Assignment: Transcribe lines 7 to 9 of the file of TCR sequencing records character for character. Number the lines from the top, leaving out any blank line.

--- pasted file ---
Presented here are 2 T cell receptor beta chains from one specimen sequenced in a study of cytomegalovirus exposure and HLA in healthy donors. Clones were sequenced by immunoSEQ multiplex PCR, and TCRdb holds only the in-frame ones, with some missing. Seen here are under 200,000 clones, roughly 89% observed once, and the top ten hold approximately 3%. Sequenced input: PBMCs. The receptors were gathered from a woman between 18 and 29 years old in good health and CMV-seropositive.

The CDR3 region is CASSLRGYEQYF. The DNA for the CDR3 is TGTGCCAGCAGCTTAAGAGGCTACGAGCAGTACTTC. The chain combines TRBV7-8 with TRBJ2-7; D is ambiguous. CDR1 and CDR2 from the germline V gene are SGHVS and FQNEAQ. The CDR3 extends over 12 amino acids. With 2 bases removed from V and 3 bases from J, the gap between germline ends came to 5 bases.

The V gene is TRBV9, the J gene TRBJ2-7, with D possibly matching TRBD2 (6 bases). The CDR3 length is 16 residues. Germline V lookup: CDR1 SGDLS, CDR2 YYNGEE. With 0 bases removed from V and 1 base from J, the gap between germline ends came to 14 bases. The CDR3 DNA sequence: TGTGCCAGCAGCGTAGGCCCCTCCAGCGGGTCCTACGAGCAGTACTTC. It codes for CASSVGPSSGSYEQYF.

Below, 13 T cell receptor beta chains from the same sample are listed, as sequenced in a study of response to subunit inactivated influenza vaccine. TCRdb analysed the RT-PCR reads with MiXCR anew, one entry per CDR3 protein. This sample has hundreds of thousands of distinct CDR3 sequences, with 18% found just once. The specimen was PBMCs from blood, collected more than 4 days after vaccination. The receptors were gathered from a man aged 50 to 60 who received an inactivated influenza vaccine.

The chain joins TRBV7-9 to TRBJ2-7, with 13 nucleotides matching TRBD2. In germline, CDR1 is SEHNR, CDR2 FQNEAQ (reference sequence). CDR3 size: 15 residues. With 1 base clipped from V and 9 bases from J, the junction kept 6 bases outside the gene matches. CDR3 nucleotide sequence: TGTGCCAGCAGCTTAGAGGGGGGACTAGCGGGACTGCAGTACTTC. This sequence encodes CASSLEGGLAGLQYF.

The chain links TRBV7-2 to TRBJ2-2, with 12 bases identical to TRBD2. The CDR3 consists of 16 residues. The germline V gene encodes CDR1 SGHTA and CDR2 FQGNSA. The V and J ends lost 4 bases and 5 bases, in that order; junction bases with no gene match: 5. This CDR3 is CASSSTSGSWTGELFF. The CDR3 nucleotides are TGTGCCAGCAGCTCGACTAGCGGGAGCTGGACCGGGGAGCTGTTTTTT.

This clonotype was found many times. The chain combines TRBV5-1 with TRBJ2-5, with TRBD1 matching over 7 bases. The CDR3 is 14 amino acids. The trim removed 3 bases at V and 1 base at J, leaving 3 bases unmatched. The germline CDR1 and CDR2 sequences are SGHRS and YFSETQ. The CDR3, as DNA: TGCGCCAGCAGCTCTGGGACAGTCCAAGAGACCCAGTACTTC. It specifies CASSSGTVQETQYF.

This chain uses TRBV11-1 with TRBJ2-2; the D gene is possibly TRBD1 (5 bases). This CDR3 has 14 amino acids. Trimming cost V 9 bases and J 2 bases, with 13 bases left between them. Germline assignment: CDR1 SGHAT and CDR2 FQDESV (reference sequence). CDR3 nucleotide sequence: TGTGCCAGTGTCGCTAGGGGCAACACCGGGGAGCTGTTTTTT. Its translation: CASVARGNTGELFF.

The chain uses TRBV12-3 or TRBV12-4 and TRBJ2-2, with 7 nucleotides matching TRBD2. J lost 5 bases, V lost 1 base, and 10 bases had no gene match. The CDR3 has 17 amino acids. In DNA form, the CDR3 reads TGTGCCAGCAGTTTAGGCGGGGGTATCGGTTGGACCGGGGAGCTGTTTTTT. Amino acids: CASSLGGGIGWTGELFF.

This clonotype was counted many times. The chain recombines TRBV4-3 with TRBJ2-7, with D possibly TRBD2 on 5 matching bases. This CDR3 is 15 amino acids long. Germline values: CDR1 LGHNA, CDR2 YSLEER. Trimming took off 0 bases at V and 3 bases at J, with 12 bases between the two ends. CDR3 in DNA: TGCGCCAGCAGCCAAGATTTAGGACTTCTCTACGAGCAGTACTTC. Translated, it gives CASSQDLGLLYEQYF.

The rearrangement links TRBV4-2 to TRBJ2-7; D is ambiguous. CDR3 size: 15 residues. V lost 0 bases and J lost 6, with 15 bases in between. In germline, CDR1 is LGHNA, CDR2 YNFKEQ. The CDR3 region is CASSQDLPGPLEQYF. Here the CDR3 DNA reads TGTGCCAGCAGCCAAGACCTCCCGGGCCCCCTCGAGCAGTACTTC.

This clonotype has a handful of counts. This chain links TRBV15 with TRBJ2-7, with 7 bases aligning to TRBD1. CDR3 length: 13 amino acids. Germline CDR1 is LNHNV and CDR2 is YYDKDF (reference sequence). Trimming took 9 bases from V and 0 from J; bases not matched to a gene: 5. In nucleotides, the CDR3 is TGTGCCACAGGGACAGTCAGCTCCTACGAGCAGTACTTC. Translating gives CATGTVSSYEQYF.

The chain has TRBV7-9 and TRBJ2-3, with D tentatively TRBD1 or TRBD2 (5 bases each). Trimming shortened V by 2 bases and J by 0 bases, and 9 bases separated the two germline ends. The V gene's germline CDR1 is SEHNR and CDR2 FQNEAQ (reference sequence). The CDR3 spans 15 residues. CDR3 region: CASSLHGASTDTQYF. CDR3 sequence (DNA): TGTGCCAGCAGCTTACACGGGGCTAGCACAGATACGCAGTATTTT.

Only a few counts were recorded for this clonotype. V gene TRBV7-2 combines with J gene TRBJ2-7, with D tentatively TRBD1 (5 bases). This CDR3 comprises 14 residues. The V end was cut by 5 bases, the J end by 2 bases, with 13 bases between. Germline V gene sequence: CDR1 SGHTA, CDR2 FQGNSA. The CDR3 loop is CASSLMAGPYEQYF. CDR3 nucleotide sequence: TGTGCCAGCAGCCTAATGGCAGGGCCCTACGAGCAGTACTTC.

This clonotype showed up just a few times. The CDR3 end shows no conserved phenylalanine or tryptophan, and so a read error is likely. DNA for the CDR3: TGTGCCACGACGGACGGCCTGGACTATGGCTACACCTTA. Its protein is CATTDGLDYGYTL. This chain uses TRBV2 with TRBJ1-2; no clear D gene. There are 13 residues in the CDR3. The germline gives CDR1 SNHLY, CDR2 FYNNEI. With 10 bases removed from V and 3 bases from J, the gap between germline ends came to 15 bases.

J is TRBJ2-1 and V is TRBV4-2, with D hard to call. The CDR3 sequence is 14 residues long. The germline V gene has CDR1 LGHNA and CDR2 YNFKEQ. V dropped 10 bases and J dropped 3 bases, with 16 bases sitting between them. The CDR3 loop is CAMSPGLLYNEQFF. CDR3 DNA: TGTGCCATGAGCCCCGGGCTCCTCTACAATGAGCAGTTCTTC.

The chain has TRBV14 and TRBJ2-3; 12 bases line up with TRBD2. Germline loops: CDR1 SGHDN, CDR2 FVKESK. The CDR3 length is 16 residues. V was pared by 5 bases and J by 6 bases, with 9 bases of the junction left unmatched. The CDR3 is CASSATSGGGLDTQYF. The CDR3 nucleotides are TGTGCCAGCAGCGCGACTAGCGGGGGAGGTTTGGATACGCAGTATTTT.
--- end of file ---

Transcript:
This clonotype was found many times. The chain combines TRBV5-1 with TRBJ2-5, with TRBD1 matching over 7 bases. The CDR3 is 14 amino acids. The trim removed 3 bases at V and 1 base at J, leaving 3 bases unmatched. The germline CDR1 and CDR2 sequences are SGHRS and YFSETQ. The CDR3, as DNA: TGCGCCAGCAGCTCTGGGACAGTCCAAGAGACCCAGTACTTC. It specifies CASSSGTVQETQYF.

This chain uses TRBV11-1 with TRBJ2-2; the D gene is possibly TRBD1 (5 bases). This CDR3 has 14 amino acids. Trimming cost V 9 bases and J 2 bases, with 13 bases left between them. Germline assignment: CDR1 SGHAT and CDR2 FQDESV (reference sequence). CDR3 nucleotide sequence: TGTGCCAGTGTCGCTAGGGGCAACACCGGGGAGCTGTTTTTT. Its translation: CASVARGNTGELFF.

The chain uses TRBV12-3 or TRBV12-4 and TRBJ2-2, with 7 nucleotides matching TRBD2. J lost 5 bases, V lost 1 base, and 10 bases had no gene match. The CDR3 has 17 amino acids. In DNA form, the CDR3 reads TGTGCCAGCAGTTTAGGCGGGGGTATCGGTTGGACCGGGGAGCTGTTTTTT. Amino acids: CASSLGGGIGWTGELFF.